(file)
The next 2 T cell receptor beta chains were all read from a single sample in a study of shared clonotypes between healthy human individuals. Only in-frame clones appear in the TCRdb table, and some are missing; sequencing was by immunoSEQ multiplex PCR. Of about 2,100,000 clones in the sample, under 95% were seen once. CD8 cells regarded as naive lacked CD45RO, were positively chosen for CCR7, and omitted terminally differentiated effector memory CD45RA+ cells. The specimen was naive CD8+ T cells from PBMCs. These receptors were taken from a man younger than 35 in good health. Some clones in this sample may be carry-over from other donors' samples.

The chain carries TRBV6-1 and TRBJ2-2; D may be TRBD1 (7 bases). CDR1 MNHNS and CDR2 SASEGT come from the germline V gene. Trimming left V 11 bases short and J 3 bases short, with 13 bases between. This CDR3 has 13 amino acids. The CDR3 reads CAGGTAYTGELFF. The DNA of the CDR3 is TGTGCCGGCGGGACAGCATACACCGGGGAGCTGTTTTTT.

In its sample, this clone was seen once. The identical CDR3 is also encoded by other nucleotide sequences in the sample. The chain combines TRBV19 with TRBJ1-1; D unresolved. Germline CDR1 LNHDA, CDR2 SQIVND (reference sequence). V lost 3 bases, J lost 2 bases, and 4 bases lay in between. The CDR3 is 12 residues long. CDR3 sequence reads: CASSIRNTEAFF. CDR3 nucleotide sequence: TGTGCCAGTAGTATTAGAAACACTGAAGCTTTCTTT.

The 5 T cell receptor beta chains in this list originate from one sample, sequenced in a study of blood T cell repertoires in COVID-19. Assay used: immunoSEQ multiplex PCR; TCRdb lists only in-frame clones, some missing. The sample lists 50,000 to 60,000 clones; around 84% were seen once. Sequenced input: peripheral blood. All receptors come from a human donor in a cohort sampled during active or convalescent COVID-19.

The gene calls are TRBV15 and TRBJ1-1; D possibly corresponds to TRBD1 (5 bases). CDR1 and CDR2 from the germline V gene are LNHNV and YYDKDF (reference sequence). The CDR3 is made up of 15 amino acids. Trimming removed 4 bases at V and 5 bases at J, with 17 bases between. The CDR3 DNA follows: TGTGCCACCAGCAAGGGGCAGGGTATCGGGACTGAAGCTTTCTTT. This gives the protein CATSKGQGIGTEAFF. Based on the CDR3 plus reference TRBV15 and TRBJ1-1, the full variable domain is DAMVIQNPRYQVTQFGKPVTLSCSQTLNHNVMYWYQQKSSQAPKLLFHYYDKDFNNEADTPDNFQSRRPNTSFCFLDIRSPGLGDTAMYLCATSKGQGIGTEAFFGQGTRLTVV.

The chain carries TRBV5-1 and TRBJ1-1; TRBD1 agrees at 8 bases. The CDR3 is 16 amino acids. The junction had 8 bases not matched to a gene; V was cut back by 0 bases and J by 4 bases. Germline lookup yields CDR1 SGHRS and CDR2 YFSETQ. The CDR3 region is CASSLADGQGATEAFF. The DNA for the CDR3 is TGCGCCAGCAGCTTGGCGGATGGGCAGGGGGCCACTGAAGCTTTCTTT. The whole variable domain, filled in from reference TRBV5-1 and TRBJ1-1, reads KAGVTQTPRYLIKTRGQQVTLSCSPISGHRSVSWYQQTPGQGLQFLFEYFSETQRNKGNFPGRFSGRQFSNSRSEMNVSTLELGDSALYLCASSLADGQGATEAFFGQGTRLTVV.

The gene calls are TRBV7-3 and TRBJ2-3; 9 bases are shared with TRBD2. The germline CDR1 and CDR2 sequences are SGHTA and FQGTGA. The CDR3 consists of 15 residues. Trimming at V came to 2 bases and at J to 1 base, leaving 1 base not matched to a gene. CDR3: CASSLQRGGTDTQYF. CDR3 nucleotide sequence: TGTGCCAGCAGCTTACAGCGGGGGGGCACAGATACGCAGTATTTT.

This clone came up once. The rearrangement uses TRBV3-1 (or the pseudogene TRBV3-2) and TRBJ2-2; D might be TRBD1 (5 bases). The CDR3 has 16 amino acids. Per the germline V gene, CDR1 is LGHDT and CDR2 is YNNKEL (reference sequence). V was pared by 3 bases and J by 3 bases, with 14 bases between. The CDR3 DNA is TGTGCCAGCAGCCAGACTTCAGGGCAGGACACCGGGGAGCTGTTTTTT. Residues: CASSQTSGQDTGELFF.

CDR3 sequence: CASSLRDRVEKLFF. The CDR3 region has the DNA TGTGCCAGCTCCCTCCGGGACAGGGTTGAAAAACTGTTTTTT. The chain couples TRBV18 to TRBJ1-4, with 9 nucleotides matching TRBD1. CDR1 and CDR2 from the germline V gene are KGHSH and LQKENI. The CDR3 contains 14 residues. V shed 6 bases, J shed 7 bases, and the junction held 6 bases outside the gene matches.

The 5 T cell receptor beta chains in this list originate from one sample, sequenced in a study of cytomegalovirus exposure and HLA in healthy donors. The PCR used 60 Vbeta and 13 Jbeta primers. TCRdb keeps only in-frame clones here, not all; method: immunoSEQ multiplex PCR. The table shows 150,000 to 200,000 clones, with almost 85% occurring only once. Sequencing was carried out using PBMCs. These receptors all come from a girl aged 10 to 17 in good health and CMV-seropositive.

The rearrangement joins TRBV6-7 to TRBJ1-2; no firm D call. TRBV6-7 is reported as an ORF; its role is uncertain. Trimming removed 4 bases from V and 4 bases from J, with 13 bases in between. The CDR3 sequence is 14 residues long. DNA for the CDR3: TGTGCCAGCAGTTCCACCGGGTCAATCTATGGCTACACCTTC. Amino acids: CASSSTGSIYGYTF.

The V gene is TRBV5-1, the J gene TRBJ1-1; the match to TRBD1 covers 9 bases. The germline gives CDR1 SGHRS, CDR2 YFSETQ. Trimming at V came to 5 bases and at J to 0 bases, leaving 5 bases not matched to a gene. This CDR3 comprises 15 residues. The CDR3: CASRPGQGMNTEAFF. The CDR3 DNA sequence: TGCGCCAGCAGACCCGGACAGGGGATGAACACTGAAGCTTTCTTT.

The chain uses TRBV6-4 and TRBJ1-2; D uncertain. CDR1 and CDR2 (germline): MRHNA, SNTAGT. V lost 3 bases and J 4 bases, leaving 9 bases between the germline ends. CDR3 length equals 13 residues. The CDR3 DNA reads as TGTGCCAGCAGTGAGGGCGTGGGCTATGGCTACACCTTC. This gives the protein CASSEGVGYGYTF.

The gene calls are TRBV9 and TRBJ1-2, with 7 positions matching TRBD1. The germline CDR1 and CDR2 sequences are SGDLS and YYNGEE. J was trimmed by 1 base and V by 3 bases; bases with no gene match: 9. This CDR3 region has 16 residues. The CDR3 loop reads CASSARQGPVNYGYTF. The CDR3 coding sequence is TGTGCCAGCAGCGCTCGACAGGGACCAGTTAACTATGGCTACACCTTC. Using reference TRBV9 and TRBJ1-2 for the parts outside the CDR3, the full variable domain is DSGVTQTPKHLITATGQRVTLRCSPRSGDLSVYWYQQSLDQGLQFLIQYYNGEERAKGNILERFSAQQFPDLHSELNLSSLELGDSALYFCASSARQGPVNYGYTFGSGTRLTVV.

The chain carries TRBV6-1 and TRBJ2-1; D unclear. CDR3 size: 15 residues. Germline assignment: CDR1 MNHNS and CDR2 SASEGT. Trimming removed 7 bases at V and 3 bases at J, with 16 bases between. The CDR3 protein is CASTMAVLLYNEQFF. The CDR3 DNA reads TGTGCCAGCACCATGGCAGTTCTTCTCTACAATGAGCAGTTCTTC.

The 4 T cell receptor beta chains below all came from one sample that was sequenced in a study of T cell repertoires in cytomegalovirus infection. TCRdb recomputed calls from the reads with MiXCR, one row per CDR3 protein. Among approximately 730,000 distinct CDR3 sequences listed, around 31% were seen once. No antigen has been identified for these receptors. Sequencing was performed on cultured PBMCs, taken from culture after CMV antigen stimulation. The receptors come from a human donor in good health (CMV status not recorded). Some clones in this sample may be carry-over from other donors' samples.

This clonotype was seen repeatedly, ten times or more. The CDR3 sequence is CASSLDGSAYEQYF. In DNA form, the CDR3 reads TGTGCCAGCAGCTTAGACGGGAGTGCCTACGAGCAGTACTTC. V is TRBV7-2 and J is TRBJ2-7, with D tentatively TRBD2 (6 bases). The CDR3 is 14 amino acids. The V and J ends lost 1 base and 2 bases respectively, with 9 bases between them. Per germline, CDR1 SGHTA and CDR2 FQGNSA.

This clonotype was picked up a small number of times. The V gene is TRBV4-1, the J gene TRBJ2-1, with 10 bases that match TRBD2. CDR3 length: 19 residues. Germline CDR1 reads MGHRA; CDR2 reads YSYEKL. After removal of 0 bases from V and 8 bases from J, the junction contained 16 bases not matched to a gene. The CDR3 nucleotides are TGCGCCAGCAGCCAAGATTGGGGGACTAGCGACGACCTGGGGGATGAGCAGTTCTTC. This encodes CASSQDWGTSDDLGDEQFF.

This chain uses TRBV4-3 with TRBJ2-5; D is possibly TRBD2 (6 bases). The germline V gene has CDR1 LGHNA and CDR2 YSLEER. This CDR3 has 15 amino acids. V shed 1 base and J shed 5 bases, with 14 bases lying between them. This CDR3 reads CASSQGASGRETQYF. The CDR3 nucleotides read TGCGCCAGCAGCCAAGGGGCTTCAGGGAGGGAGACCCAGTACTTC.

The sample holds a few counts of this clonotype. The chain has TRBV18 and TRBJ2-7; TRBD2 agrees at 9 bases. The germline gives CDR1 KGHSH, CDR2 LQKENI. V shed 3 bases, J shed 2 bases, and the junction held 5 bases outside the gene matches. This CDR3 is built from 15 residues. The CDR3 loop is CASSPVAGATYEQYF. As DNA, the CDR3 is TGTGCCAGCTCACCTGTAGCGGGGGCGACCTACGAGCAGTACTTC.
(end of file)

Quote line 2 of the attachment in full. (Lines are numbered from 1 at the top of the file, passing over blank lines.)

The chain carries TRBV6-1 and TRBJ2-2; D may be TRBD1 (7 bases). CDR1 MNHNS and CDR2 SASEGT come from the germline V gene. Trimming left V 11 bases short and J 3 bases short, with 13 bases between. This CDR3 has 13 amino acids. The CDR3 reads CAGGTAYTGELFF. The DNA of the CDR3 is TGTGCCGGCGGGACAGCATACACCGGGGAGCTGTTTTTT.